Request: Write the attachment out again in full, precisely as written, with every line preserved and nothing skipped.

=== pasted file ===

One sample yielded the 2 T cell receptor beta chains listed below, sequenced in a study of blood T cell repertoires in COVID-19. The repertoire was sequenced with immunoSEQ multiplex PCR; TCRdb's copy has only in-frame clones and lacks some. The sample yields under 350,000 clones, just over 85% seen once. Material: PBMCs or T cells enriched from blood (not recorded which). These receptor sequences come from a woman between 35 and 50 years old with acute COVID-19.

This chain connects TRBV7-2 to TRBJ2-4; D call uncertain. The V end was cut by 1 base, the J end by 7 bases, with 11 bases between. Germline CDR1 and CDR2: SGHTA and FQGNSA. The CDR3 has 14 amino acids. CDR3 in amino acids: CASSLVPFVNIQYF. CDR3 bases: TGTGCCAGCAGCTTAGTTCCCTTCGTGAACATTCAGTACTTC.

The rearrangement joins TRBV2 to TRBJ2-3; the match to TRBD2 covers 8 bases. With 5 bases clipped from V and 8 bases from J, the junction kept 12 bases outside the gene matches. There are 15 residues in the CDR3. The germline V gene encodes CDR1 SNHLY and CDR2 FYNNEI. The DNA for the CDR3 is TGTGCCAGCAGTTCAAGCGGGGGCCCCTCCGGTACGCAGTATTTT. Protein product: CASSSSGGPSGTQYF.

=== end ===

One sample yielded the 2 T cell receptor beta chains listed below, sequenced in a study of blood T cell repertoires in COVID-19. The repertoire was sequenced with immunoSEQ multiplex PCR; TCRdb's copy has only in-frame clones and lacks some. The sample yields under 350,000 clones, just over 85% seen once. Material: PBMCs or T cells enriched from blood (not recorded which). These receptor sequences come from a woman between 35 and 50 years old with acute COVID-19.

This chain connects TRBV7-2 to TRBJ2-4; D call uncertain. The V end was cut by 1 base, the J end by 7 bases, with 11 bases between. Germline CDR1 and CDR2: SGHTA and FQGNSA. The CDR3 has 14 amino acids. CDR3 in amino acids: CASSLVPFVNIQYF. CDR3 bases: TGTGCCAGCAGCTTAGTTCCCTTCGTGAACATTCAGTACTTC.

The rearrangement joins TRBV2 to TRBJ2-3; the match to TRBD2 covers 8 bases. With 5 bases clipped from V and 8 bases from J, the junction kept 12 bases outside the gene matches. There are 15 residues in the CDR3. The germline V gene encodes CDR1 SNHLY and CDR2 FYNNEI. The DNA for the CDR3 is TGTGCCAGCAGTTCAAGCGGGGGCCCCTCCGGTACGCAGTATTTT. Protein product: CASSSSGGPSGTQYF.